Palindromes in English and Latin


February 28th at 1pm, EST

with Mark Saltveit and Michael Fontaine

AMOR ROMA: In love with Ancient Rome and Palindromes?  The Paideia Institute is pleased to host a free public lecture on palindromes in English and Latin. This talk will feature a joint presentation by Mark Saltveit, a world champion palindromist and standup comedian, and Prof. Michael Fontaine, Professor of Classics at Cornell University and specialist in Ancient Roman comedy and wordplay. The talk will include a brief history of palindromes and some remarks on their history and character in English, as well as a discussion of palindromes in Latin literature.  The talk is free and will take place online over Zoom. 

About our Speakers


Mark Saltveit is a stand-up comedian, writer, and palindromist based in Middlebury, Vermont. Saltveit's interest in wordplay goes back to his childhood, when he and his young brothers would discuss palindromes to stave off boredom during long family road trips. In his 20s, he began composing lengthy palindromes of his own. His first ("Resoled in Saratoga, riveting in a wide wale suit, I use law, Ed. I, wan, ignite virago, tar a snide loser.") is remarkable for its length, but took only a matter of hours to compose. In 1996, Saltveit founded The Palindromist, a biennial magazine devoted to palindromes and closely related forms of wordplay. He can be contacted at [email protected]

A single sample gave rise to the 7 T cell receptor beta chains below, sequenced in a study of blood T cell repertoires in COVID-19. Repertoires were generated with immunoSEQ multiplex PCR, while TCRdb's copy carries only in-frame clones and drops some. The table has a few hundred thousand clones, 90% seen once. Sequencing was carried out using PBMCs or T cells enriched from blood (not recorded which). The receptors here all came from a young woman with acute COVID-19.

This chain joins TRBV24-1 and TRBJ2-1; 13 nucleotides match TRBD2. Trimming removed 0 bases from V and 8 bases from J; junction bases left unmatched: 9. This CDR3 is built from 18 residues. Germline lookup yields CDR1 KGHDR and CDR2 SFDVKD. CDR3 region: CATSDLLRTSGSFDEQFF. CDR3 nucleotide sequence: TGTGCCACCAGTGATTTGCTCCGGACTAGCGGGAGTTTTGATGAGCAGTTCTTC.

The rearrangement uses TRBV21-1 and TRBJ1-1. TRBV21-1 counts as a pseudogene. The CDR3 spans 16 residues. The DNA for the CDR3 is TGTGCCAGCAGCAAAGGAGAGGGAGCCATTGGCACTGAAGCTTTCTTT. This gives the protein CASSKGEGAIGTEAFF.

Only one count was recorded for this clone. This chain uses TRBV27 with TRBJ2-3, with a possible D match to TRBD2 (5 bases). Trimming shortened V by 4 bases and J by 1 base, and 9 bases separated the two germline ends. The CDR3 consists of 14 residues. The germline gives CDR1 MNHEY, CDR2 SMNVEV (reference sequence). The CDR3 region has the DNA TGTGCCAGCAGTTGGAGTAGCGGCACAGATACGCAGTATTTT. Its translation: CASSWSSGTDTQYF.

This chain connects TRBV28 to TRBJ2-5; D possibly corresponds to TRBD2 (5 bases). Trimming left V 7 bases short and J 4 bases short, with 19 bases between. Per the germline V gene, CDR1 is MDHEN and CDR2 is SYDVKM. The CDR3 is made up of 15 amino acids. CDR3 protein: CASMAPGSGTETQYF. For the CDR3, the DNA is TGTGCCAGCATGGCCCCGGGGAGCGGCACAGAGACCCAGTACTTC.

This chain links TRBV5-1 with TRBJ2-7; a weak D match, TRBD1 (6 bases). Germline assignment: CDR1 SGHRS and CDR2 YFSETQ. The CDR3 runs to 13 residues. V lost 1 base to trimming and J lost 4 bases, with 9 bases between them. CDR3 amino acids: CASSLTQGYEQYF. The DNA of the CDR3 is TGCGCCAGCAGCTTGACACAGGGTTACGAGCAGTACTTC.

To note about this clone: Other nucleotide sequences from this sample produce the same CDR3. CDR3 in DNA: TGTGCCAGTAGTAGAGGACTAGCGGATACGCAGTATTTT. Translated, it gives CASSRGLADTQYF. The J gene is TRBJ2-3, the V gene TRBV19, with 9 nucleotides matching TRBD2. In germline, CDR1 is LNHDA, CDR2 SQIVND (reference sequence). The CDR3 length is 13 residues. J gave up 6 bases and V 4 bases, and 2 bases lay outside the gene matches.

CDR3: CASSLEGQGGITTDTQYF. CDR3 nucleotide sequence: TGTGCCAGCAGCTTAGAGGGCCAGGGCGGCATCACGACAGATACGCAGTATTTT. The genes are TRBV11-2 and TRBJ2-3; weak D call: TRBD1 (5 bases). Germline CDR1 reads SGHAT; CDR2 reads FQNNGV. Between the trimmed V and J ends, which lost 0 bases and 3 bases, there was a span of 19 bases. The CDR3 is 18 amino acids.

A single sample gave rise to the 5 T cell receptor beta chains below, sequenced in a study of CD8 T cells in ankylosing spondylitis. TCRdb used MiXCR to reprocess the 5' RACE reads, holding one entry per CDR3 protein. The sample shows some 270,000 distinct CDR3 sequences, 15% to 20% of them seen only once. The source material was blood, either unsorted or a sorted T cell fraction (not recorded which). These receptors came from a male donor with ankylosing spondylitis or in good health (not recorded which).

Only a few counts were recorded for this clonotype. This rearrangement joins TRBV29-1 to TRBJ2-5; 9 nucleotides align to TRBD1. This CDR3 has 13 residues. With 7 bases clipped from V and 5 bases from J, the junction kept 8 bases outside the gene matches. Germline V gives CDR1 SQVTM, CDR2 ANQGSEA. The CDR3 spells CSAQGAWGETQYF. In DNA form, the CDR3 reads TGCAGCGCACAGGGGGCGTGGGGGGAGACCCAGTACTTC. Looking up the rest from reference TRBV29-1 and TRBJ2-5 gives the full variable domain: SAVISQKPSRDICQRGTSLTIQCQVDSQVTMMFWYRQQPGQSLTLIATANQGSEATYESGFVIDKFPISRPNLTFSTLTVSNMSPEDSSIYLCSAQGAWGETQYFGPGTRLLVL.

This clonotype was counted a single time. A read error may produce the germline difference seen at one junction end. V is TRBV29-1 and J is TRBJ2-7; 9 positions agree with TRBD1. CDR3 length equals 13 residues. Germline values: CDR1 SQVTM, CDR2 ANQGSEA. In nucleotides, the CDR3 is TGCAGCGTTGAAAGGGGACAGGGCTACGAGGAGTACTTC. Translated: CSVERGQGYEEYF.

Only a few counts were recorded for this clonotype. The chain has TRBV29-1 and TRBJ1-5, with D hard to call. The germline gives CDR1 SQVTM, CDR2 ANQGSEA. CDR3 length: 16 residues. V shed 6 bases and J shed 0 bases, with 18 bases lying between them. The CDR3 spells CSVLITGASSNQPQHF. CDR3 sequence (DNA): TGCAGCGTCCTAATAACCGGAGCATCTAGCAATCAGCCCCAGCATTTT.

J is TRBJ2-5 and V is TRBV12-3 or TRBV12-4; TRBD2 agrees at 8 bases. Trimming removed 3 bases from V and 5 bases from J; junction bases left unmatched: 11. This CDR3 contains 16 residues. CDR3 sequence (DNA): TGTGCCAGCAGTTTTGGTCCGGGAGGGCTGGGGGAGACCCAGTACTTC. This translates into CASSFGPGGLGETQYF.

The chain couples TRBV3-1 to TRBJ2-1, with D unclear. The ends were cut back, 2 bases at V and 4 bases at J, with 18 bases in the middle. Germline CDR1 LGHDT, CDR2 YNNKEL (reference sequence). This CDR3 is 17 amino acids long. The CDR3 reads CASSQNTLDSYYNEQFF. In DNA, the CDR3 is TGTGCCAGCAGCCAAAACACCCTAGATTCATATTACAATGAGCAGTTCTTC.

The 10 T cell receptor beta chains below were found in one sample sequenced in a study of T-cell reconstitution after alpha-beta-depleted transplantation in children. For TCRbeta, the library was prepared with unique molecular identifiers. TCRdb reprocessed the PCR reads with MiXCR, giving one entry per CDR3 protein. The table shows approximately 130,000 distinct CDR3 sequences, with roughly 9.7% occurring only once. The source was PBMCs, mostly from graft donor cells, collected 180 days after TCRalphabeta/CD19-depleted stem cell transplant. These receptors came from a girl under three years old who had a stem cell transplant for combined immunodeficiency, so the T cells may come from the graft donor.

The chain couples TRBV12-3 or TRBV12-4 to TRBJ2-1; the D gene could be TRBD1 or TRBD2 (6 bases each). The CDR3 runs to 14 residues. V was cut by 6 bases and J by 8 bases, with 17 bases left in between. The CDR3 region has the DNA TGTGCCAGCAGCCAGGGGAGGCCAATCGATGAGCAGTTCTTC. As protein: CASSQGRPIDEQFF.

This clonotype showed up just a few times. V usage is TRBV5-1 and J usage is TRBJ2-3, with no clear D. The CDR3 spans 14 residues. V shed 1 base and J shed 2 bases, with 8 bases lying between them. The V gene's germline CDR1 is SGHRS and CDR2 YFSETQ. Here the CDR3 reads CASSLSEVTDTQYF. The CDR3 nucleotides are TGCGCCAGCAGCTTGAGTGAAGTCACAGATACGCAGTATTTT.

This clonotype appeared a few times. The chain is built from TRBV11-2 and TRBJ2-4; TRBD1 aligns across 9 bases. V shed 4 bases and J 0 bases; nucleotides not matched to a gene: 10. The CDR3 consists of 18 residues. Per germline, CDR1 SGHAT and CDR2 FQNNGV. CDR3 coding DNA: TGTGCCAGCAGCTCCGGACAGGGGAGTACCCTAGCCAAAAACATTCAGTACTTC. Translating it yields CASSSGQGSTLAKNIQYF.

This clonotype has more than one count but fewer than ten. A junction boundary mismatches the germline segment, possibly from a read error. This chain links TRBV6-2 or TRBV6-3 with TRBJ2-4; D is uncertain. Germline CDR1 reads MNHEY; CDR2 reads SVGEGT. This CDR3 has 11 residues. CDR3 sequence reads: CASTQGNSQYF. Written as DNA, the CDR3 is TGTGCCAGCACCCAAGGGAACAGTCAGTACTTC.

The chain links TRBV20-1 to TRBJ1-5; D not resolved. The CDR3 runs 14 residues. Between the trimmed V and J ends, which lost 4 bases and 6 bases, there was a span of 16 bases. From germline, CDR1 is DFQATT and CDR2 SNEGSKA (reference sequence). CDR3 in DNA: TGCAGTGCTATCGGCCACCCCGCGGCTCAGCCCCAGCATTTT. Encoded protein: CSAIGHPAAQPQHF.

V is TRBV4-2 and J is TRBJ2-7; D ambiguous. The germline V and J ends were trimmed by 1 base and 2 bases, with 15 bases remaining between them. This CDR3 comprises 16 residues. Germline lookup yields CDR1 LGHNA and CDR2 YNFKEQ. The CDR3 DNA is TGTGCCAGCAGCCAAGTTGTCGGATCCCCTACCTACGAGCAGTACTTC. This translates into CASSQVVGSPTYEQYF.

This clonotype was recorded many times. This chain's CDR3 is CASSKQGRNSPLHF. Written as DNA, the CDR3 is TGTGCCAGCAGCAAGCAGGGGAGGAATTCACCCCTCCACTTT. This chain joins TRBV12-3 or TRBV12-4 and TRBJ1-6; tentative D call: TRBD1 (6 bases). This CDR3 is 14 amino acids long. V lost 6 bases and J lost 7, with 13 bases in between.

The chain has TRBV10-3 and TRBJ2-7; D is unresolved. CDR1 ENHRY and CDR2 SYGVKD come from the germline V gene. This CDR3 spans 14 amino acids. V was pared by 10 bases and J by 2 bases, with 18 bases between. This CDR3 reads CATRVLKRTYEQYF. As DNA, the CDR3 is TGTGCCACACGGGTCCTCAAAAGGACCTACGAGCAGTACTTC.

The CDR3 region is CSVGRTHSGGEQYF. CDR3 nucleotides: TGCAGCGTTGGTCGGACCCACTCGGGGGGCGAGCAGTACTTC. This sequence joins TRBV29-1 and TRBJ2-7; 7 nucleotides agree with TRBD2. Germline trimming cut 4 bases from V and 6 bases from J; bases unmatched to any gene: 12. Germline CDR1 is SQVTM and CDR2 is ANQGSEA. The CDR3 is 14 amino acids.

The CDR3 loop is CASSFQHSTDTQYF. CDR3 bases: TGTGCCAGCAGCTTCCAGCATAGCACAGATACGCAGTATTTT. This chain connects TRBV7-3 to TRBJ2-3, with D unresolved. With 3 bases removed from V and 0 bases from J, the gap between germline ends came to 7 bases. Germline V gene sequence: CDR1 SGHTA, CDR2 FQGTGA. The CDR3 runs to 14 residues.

Mike Fontaine is Professor of Classics at Cornell University, in the heart of the Finger Lakes wine region. He has published many books on the lighter side of ancient Greece and Rome. His latest is titled How to Tell a Joke: An Ancient Guide to the Art of Humor. The timeless joke-telling strategies and techniques he's culled from the ancient world have served him well in his many years in leadership and central administration at Cornell. He lives in Ithaca, New York, and travels frequently.